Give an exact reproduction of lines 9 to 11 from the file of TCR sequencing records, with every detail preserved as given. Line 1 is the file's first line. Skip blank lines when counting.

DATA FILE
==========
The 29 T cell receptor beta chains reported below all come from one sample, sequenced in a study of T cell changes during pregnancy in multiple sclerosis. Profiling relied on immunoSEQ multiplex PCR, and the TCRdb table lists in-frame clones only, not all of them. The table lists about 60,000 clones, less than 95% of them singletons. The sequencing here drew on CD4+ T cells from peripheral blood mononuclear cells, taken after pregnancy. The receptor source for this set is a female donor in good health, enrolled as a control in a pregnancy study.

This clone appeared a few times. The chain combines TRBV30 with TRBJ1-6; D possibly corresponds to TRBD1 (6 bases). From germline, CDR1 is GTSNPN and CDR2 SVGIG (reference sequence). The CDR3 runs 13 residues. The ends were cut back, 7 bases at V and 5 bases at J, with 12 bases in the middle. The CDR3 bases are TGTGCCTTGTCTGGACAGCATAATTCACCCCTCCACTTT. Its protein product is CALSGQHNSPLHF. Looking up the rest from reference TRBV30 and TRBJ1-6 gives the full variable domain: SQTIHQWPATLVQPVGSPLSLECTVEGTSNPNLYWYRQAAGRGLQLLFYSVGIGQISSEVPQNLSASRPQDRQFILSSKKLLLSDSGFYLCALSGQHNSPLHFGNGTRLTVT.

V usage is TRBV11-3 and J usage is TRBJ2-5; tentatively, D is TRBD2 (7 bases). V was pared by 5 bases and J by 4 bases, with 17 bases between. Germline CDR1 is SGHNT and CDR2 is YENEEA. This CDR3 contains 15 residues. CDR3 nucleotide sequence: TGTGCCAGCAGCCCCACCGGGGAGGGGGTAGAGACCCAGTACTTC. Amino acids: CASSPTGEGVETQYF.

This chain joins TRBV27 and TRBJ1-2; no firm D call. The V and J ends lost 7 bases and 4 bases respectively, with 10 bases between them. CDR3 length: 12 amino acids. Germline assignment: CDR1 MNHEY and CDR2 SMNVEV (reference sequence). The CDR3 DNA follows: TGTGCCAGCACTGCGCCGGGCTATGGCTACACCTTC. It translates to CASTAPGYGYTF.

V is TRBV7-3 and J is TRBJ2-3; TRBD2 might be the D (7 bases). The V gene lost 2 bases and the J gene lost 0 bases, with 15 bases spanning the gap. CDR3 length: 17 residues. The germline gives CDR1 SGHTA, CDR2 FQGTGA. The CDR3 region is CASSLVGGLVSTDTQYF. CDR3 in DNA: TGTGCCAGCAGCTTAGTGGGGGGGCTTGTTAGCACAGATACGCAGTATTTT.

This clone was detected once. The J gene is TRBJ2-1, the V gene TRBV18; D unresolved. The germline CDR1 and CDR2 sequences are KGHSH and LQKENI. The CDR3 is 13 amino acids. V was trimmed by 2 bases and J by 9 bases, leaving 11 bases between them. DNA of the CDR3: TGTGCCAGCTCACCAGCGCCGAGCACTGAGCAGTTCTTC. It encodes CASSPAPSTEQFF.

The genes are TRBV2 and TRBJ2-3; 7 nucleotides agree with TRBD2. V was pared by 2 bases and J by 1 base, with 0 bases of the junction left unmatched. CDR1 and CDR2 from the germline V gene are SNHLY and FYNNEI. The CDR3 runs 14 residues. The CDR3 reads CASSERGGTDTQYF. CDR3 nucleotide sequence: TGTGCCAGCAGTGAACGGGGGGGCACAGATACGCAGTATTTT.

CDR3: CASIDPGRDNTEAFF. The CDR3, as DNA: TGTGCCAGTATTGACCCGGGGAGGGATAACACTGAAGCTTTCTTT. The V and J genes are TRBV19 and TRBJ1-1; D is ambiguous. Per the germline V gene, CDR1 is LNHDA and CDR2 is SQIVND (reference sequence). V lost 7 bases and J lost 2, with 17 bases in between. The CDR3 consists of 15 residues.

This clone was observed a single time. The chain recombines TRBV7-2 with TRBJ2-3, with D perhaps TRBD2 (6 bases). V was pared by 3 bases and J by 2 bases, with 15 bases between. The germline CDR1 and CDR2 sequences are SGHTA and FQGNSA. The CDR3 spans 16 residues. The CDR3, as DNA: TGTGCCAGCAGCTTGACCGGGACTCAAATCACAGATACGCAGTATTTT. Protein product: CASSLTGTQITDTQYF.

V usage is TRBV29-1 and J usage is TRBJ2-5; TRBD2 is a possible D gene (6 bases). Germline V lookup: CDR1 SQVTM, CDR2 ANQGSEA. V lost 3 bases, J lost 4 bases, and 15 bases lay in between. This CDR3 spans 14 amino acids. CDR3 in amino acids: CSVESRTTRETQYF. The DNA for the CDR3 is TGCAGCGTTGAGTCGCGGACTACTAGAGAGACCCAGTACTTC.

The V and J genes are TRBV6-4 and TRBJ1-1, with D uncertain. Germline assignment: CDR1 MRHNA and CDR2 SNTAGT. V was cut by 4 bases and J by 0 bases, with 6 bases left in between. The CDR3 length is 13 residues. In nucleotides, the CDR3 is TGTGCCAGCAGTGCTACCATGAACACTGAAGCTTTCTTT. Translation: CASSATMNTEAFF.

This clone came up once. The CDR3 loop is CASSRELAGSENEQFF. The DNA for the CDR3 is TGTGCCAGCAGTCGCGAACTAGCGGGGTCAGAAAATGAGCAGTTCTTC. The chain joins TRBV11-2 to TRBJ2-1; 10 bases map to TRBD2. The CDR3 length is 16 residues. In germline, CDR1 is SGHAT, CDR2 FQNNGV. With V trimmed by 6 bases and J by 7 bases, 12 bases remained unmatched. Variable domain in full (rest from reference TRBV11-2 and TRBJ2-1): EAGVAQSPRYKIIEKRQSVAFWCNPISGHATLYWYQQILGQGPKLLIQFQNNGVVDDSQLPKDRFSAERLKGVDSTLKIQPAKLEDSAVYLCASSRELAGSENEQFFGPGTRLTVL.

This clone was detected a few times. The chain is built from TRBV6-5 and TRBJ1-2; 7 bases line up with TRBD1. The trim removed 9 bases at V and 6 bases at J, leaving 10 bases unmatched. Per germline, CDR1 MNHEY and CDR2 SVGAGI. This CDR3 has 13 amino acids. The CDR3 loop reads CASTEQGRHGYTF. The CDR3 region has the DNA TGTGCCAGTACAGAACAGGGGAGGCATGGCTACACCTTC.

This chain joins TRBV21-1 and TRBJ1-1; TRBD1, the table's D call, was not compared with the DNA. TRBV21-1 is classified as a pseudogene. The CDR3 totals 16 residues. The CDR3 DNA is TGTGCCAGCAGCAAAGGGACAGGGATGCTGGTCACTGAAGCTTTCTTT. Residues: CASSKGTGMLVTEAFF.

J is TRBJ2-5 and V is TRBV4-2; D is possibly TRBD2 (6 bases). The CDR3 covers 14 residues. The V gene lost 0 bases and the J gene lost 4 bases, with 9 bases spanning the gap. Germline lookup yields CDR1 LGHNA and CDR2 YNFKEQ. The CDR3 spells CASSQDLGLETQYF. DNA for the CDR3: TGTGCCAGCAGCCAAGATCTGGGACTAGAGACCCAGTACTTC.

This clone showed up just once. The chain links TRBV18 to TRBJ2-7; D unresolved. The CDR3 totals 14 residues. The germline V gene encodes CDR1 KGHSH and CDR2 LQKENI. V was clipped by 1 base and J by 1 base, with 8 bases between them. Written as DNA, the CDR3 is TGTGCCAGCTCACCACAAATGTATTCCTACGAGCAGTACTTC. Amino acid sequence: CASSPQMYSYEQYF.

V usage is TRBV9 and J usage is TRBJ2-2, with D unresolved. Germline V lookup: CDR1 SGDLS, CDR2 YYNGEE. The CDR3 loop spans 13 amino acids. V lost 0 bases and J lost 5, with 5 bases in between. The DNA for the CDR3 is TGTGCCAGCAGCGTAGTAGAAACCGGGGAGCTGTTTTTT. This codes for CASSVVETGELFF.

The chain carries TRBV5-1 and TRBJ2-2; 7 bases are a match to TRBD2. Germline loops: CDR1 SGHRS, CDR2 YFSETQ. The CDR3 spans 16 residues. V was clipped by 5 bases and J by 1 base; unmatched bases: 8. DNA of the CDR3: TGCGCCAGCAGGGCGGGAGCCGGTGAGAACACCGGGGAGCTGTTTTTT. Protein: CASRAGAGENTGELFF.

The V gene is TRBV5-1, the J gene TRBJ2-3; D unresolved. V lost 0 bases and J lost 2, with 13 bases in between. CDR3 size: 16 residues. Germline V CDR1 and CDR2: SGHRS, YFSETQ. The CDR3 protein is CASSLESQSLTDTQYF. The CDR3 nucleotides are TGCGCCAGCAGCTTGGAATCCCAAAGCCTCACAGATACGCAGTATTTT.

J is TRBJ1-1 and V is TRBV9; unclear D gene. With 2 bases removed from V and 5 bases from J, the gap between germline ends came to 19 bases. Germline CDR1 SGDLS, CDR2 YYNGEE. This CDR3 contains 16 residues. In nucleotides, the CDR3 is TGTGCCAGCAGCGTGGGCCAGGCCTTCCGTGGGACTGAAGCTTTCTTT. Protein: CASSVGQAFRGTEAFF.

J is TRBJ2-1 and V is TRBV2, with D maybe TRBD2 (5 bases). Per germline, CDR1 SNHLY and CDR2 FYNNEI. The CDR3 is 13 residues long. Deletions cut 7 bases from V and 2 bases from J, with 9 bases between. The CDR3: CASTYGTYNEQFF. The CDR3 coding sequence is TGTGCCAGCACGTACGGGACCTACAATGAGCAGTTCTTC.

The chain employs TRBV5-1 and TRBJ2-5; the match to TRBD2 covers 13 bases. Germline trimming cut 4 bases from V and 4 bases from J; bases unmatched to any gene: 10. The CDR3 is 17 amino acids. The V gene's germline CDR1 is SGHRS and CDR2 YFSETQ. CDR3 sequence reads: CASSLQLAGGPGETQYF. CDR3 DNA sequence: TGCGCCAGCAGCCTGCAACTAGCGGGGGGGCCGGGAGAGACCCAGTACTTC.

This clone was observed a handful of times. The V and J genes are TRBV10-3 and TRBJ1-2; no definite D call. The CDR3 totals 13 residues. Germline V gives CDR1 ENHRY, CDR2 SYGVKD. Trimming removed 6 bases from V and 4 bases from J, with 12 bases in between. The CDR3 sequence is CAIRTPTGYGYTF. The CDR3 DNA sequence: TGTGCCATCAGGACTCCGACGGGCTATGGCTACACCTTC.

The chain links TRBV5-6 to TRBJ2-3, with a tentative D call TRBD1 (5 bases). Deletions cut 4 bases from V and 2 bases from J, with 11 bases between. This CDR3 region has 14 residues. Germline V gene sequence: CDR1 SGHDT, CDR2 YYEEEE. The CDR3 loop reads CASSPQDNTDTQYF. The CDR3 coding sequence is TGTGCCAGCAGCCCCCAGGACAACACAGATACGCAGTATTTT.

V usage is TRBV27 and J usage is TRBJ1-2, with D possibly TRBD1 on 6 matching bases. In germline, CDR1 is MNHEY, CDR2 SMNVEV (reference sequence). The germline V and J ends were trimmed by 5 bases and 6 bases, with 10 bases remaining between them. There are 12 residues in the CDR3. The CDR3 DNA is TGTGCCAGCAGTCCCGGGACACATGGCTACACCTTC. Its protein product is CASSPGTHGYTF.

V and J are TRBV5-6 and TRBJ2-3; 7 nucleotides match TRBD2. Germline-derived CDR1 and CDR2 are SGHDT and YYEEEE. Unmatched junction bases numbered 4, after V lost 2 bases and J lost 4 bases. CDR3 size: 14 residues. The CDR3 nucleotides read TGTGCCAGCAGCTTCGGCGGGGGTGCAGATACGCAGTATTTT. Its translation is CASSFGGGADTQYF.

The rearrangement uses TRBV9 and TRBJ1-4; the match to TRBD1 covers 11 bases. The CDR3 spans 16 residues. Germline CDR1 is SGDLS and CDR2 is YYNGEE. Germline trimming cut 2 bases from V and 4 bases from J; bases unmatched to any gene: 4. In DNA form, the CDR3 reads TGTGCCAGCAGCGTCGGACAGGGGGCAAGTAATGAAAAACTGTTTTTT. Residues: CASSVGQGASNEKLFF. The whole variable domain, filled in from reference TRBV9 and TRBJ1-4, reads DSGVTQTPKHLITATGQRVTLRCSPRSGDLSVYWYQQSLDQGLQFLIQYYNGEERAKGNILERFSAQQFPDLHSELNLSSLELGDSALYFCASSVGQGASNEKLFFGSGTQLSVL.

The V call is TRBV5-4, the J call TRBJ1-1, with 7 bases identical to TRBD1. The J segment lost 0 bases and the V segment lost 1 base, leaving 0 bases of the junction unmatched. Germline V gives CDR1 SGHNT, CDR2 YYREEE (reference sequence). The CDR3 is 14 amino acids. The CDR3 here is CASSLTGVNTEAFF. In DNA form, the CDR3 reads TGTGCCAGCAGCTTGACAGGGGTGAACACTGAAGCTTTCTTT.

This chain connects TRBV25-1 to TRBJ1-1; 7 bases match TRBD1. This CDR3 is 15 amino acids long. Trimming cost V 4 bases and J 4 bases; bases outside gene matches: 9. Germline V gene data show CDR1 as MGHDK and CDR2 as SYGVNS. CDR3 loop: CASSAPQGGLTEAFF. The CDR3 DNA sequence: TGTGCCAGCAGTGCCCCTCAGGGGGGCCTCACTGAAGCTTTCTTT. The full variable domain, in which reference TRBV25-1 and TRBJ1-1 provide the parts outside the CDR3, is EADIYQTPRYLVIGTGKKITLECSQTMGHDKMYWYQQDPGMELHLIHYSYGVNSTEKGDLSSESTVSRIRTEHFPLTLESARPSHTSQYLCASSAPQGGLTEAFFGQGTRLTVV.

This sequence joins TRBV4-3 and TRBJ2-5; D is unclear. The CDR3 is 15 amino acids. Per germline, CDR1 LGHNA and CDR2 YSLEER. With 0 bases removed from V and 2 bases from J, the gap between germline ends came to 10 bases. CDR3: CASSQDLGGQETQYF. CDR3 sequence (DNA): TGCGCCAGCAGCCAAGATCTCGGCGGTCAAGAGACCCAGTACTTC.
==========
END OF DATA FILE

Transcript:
This clone was observed a single time. The chain recombines TRBV7-2 with TRBJ2-3, with D perhaps TRBD2 (6 bases). V was pared by 3 bases and J by 2 bases, with 15 bases between. The germline CDR1 and CDR2 sequences are SGHTA and FQGNSA. The CDR3 spans 16 residues. The CDR3, as DNA: TGTGCCAGCAGCTTGACCGGGACTCAAATCACAGATACGCAGTATTTT. Protein product: CASSLTGTQITDTQYF.

V usage is TRBV29-1 and J usage is TRBJ2-5; TRBD2 is a possible D gene (6 bases). Germline V lookup: CDR1 SQVTM, CDR2 ANQGSEA. V lost 3 bases, J lost 4 bases, and 15 bases lay in between. This CDR3 spans 14 amino acids. CDR3 in amino acids: CSVESRTTRETQYF. The DNA for the CDR3 is TGCAGCGTTGAGTCGCGGACTACTAGAGAGACCCAGTACTTC.

The V and J genes are TRBV6-4 and TRBJ1-1, with D uncertain. Germline assignment: CDR1 MRHNA and CDR2 SNTAGT. V was cut by 4 bases and J by 0 bases, with 6 bases left in between. The CDR3 length is 13 residues. In nucleotides, the CDR3 is TGTGCCAGCAGTGCTACCATGAACACTGAAGCTTTCTTT. Translation: CASSATMNTEAFF.